Buxton's baserunning keys win: 'He makes things happen'

April 2nd, 2023

KANSAS CITY -- Kyle Farmer lofted a ball to very shallow center field and thought there was no chance it would bring the runner home from third.

But he neglected to account for the fact that he’s now teammates with .

“I thought there was no shot,” Farmer said. “I turned around and looked, and I was like, ‘Oh, Byron’s over there. He might go.’ I thought he was going to fake, but then he just went. It was awesome.”

Buxton may be a designated hitter right now due to his knee issues from last season, but don’t forget that he can still turn on the jets like, well, Byron Buxton. His wheels produced a key sixth-inning insurance run as Sonny Gray and a quartet of relievers blanked the Royals for another 2-0 victory on Saturday at Kauffman Stadium, handing the Twins consecutive shutout wins to open a season for the first time in franchise history.

“It’s definitely picking and choosing [my spots], but anything to kind of jump-start the team is what I’m trying to do,” Buxton said.

Last season, Buxton wasn’t able to take full advantage of his trademark speed because he and the Twins had to so carefully manage his troublesome right knee. But he’s now able to really cut it loose again on the basepaths -- with dazzling results.

He led off the sixth inning with a bloop single to right field and moved to second on a passed ball by Royals catcher Salvador Perez. That’s where the fun began. When Jose Miranda hit a grounder to shortstop, Buxton made an instinctual read to take off -- and it tempted Bobby Witt Jr. to make a futile throw to third base, where Buxton slid in under the tag.

“Buxton, he is right in front of [Witt]. Looked like, ‘Oh, we got a shot at him,’” Royals manager Matt Quatraro said. “But Buxton’s one of, if not the fastest guy in the league. He makes things happen on the bases. Get the out, and you have two outs and a guy on third.”

Instead, the Twins had runners on the corners and one out, bringing Farmer to the plate as a pinch-hitter against left-handed reliever Ryan Yarbrough. Center fielder Kyle Isbel ran nearly halfway to the infield from his starting position to snag the flare -- but he didn’t get far enough behind the ball to make a strong throw, perhaps not thinking that Buxton would try for home on such a shallow fly.

Buxton was ready.

“I see you flat-footed, I’m like, ‘I don’t care who you are, it’s going to be tough to throw me out,’” Buxton said.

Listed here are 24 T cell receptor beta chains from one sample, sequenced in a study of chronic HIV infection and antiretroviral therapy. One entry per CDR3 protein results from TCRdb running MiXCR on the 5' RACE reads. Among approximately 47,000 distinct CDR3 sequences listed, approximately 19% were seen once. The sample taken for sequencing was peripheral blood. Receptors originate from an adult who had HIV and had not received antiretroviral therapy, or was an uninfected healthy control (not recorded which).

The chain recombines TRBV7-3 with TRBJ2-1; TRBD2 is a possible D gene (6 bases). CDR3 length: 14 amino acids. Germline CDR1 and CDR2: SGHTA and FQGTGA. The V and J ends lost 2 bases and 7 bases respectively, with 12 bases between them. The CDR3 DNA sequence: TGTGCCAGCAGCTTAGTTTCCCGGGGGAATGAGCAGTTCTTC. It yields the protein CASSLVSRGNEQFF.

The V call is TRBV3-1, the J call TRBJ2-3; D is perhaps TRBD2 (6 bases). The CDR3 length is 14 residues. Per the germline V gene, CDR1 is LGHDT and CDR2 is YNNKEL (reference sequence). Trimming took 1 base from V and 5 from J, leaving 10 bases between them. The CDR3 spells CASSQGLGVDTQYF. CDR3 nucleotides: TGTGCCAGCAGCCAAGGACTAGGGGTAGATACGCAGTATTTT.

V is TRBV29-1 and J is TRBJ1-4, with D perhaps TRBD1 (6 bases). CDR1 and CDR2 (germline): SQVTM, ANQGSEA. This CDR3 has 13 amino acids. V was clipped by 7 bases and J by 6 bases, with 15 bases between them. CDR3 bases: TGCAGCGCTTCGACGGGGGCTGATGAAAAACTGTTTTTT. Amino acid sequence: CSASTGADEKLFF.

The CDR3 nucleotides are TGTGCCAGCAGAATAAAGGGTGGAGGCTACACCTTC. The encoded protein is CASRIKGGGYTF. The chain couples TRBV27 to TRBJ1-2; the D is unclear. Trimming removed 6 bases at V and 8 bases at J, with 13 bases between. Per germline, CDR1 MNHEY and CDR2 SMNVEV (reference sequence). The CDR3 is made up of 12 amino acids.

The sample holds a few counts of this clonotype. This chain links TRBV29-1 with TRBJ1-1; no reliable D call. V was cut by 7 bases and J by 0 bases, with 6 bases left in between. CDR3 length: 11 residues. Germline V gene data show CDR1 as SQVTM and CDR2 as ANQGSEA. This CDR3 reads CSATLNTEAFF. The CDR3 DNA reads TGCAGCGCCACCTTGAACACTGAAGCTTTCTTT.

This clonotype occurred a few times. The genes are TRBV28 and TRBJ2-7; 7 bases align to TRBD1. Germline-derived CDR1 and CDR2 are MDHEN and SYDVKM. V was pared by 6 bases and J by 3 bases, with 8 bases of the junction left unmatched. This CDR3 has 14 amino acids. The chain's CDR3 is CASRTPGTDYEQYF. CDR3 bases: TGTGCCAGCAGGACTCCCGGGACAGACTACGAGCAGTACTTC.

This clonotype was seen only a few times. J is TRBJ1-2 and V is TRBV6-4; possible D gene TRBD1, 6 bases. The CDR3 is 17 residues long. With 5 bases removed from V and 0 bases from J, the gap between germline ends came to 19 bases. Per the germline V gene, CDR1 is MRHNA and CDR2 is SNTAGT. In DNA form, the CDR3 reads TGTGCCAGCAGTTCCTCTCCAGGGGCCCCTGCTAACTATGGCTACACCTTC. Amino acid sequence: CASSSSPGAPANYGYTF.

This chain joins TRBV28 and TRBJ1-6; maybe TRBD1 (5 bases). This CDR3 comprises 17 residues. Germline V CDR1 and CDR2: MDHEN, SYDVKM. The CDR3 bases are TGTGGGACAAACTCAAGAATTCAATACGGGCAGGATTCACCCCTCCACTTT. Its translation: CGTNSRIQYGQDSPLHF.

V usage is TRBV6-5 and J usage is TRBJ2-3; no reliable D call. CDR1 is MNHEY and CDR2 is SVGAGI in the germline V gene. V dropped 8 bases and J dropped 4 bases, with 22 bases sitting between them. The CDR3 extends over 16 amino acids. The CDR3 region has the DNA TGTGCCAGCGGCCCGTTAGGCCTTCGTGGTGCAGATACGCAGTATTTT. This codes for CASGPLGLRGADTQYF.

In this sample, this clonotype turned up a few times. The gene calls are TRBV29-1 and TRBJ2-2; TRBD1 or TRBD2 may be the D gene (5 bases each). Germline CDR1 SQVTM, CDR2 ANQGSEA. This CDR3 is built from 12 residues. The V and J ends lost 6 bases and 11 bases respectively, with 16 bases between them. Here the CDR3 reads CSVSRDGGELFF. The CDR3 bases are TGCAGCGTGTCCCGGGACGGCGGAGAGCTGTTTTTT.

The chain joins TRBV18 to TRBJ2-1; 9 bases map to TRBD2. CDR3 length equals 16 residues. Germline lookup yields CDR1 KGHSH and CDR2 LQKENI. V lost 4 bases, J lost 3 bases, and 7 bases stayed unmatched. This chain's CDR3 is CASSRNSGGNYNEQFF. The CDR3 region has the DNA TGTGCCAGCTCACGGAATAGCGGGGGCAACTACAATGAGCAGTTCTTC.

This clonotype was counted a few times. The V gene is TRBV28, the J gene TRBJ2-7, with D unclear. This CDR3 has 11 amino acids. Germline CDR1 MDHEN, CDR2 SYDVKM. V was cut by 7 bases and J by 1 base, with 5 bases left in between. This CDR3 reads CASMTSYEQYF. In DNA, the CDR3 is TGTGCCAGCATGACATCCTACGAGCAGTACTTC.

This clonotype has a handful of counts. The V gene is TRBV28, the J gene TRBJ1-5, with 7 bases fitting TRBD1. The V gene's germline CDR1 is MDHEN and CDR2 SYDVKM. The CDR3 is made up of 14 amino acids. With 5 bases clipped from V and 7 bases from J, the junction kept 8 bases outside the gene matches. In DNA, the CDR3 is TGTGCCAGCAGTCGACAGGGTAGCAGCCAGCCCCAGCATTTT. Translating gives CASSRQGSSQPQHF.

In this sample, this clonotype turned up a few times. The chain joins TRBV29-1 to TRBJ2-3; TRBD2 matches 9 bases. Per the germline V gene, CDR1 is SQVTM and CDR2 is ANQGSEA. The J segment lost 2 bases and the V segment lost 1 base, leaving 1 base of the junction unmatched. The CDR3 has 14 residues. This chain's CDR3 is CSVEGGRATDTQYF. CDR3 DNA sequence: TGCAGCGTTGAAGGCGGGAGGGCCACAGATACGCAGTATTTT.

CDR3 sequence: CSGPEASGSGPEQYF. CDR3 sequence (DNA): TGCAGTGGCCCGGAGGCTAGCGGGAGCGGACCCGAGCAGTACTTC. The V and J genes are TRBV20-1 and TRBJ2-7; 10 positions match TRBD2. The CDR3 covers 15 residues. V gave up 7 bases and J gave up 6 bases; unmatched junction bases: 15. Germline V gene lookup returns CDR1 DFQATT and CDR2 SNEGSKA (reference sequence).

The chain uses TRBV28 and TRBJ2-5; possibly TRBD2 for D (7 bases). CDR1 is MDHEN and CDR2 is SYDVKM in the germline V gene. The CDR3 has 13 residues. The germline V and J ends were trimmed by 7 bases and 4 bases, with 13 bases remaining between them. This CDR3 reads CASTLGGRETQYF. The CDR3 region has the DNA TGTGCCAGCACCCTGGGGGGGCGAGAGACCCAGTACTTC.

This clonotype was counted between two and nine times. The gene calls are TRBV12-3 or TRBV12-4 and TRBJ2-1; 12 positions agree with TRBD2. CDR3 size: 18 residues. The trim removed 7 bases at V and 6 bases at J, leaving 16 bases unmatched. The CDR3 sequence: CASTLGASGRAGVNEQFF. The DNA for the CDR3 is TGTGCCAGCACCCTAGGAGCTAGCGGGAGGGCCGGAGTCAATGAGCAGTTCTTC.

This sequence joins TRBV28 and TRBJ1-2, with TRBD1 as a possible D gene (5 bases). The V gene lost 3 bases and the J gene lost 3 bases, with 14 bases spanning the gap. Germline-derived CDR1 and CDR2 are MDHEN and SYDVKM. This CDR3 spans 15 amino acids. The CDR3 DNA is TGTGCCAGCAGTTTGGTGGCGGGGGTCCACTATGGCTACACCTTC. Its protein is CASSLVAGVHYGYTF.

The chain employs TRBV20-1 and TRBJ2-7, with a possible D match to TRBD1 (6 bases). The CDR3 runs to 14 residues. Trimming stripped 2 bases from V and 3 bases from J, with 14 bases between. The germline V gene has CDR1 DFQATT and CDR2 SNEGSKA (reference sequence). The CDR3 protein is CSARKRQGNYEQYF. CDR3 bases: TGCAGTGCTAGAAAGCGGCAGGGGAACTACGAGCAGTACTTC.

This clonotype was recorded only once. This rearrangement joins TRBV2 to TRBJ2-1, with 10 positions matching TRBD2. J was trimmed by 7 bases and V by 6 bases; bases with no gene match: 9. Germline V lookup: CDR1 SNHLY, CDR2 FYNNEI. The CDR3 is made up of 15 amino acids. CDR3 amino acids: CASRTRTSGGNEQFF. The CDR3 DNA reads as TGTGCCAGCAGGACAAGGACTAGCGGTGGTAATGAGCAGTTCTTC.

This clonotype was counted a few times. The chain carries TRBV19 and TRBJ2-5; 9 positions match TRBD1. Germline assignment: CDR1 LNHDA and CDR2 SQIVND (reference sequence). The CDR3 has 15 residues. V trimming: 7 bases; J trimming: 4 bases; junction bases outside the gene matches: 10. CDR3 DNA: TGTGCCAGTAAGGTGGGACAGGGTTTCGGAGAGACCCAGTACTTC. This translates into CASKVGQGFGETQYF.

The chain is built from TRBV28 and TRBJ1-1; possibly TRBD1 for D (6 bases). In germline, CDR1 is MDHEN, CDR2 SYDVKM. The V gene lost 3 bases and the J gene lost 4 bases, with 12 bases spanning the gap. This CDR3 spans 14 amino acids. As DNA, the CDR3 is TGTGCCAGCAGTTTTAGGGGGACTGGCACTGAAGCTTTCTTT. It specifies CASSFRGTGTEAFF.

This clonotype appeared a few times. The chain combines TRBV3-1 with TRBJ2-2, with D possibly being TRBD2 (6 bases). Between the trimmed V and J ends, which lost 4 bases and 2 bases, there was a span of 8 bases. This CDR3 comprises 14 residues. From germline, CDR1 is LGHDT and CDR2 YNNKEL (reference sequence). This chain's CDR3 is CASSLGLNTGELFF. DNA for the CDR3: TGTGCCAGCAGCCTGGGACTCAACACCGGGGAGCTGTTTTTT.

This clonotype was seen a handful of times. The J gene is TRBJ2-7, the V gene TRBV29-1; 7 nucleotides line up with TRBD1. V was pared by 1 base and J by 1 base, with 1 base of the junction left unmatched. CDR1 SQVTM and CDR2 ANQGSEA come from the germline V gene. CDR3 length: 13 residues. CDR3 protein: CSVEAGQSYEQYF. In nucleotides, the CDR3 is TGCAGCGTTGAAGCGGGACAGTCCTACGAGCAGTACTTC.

He scored standing up, reaching a sprint speed of 30.1 feet per second on the play, classified as elite. His average sprint speed on competitive runs was 29.1 feet per second last season.

“You can hit it anywhere, and he’s going to score for you,” Farmer said. “The guy’s an unbelievable athlete. I’ve never played with somebody like that. He’s just a one-of-one player.”

Buxton was responsible for the game’s first run, too, as he stretched a two-out hit into a double in the first inning -- slamming his face in the dirt on an awkward slide -- before he scored on Miranda’s RBI single. Manager Rocco Baldelli has preached aggressive baserunning and putting pressure on defenses since the start of camp, and Buxton already has championed the cause in a way that only he can, using all his natural talents.

The Twins are still approaching the start of the season carefully with Buxton, who is being limited to the DH spot only to take the stress off his knee as he builds back to playing defense more gradually.

In fact, Buxton acknowledged that not playing center field has put him in a better position to go all-out on the basepaths when he deems it necessary -- and that proved significant in both runs scored by Minnesota on Saturday.

And if there was any question as to whether Buxton’s knee would be good enough for him to play at his best, Saturday’s effort started to put that to bed.

“He pushed the envelope again, so shout out to the training staff and medical staff to get Byron Buxton moving like that on Game Two of the season,” Baldelli said. “That’s pretty fun to watch on our end. We know that he’s going to be able to affect a lot of games if he’s moving like that."